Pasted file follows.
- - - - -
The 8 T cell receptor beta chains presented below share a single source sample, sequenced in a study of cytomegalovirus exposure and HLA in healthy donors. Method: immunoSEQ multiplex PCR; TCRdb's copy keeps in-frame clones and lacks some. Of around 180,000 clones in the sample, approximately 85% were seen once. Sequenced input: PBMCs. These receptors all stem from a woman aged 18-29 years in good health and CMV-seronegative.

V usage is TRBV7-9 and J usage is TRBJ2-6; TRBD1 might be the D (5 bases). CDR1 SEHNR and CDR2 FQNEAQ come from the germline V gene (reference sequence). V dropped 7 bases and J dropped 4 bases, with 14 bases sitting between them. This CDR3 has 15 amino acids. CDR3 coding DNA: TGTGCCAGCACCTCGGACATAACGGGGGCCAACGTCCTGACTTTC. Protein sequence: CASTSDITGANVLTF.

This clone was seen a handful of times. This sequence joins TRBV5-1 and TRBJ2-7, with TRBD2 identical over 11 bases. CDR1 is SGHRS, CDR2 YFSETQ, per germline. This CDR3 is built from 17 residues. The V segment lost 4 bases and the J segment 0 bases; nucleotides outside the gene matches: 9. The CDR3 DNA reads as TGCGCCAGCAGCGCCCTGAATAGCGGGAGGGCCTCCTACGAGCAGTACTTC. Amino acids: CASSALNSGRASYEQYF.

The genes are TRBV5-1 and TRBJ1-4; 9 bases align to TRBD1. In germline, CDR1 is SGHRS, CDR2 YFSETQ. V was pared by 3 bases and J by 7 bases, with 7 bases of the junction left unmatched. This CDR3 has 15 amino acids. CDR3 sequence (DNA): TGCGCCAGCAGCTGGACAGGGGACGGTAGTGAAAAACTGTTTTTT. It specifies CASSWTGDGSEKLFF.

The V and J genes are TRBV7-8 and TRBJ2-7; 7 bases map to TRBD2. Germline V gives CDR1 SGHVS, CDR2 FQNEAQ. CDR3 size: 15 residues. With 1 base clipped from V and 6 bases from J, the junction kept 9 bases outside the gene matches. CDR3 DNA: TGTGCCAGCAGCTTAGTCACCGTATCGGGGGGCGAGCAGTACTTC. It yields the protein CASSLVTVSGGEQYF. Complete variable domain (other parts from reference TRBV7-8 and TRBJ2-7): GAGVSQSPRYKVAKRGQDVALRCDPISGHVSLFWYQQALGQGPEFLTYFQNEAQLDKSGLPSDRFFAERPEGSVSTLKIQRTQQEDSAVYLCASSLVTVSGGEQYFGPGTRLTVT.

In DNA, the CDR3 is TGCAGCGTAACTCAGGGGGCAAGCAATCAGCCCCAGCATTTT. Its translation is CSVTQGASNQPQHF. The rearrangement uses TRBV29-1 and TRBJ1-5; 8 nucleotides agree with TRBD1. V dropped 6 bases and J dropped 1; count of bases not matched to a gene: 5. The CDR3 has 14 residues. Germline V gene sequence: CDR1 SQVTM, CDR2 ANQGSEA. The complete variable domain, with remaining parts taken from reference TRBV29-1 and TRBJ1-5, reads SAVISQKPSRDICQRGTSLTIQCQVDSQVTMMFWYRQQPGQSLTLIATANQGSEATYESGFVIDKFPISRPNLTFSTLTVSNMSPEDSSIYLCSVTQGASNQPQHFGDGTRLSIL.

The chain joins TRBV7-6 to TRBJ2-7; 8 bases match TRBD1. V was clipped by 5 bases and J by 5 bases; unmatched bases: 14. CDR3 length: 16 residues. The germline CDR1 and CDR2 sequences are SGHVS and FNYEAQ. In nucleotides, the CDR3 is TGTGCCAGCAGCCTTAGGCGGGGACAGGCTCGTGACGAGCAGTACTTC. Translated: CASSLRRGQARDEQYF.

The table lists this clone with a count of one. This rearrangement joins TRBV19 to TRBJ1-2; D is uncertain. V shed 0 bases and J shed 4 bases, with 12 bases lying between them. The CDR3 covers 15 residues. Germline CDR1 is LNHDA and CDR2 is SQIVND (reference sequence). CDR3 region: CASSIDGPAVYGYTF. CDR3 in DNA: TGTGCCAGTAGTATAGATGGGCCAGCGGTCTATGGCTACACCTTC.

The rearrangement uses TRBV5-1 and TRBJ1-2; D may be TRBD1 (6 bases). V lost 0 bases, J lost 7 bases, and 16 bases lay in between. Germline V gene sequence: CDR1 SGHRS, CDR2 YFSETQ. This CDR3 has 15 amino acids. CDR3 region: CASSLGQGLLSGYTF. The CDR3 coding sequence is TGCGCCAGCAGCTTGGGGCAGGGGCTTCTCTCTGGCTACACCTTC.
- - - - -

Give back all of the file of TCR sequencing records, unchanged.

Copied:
The 8 T cell receptor beta chains presented below share a single source sample, sequenced in a study of cytomegalovirus exposure and HLA in healthy donors. Method: immunoSEQ multiplex PCR; TCRdb's copy keeps in-frame clones and lacks some. Of around 180,000 clones in the sample, approximately 85% were seen once. Sequenced input: PBMCs. These receptors all stem from a woman aged 18-29 years in good health and CMV-seronegative.

V usage is TRBV7-9 and J usage is TRBJ2-6; TRBD1 might be the D (5 bases). CDR1 SEHNR and CDR2 FQNEAQ come from the germline V gene (reference sequence). V dropped 7 bases and J dropped 4 bases, with 14 bases sitting between them. This CDR3 has 15 amino acids. CDR3 coding DNA: TGTGCCAGCACCTCGGACATAACGGGGGCCAACGTCCTGACTTTC. Protein sequence: CASTSDITGANVLTF.

This clone was seen a handful of times. This sequence joins TRBV5-1 and TRBJ2-7, with TRBD2 identical over 11 bases. CDR1 is SGHRS, CDR2 YFSETQ, per germline. This CDR3 is built from 17 residues. The V segment lost 4 bases and the J segment 0 bases; nucleotides outside the gene matches: 9. The CDR3 DNA reads as TGCGCCAGCAGCGCCCTGAATAGCGGGAGGGCCTCCTACGAGCAGTACTTC. Amino acids: CASSALNSGRASYEQYF.

The genes are TRBV5-1 and TRBJ1-4; 9 bases align to TRBD1. In germline, CDR1 is SGHRS, CDR2 YFSETQ. V was pared by 3 bases and J by 7 bases, with 7 bases of the junction left unmatched. This CDR3 has 15 amino acids. CDR3 sequence (DNA): TGCGCCAGCAGCTGGACAGGGGACGGTAGTGAAAAACTGTTTTTT. It specifies CASSWTGDGSEKLFF.

The V and J genes are TRBV7-8 and TRBJ2-7; 7 bases map to TRBD2. Germline V gives CDR1 SGHVS, CDR2 FQNEAQ. CDR3 size: 15 residues. With 1 base clipped from V and 6 bases from J, the junction kept 9 bases outside the gene matches. CDR3 DNA: TGTGCCAGCAGCTTAGTCACCGTATCGGGGGGCGAGCAGTACTTC. It yields the protein CASSLVTVSGGEQYF. Complete variable domain (other parts from reference TRBV7-8 and TRBJ2-7): GAGVSQSPRYKVAKRGQDVALRCDPISGHVSLFWYQQALGQGPEFLTYFQNEAQLDKSGLPSDRFFAERPEGSVSTLKIQRTQQEDSAVYLCASSLVTVSGGEQYFGPGTRLTVT.

In DNA, the CDR3 is TGCAGCGTAACTCAGGGGGCAAGCAATCAGCCCCAGCATTTT. Its translation is CSVTQGASNQPQHF. The rearrangement uses TRBV29-1 and TRBJ1-5; 8 nucleotides agree with TRBD1. V dropped 6 bases and J dropped 1; count of bases not matched to a gene: 5. The CDR3 has 14 residues. Germline V gene sequence: CDR1 SQVTM, CDR2 ANQGSEA. The complete variable domain, with remaining parts taken from reference TRBV29-1 and TRBJ1-5, reads SAVISQKPSRDICQRGTSLTIQCQVDSQVTMMFWYRQQPGQSLTLIATANQGSEATYESGFVIDKFPISRPNLTFSTLTVSNMSPEDSSIYLCSVTQGASNQPQHFGDGTRLSIL.

The chain joins TRBV7-6 to TRBJ2-7; 8 bases match TRBD1. V was clipped by 5 bases and J by 5 bases; unmatched bases: 14. CDR3 length: 16 residues. The germline CDR1 and CDR2 sequences are SGHVS and FNYEAQ. In nucleotides, the CDR3 is TGTGCCAGCAGCCTTAGGCGGGGACAGGCTCGTGACGAGCAGTACTTC. Translated: CASSLRRGQARDEQYF.

The table lists this clone with a count of one. This rearrangement joins TRBV19 to TRBJ1-2; D is uncertain. V shed 0 bases and J shed 4 bases, with 12 bases lying between them. The CDR3 covers 15 residues. Germline CDR1 is LNHDA and CDR2 is SQIVND (reference sequence). CDR3 region: CASSIDGPAVYGYTF. CDR3 in DNA: TGTGCCAGTAGTATAGATGGGCCAGCGGTCTATGGCTACACCTTC.

The rearrangement uses TRBV5-1 and TRBJ1-2; D may be TRBD1 (6 bases). V lost 0 bases, J lost 7 bases, and 16 bases lay in between. Germline V gene sequence: CDR1 SGHRS, CDR2 YFSETQ. This CDR3 has 15 amino acids. CDR3 region: CASSLGQGLLSGYTF. The CDR3 coding sequence is TGCGCCAGCAGCTTGGGGCAGGGGCTTCTCTCTGGCTACACCTTC.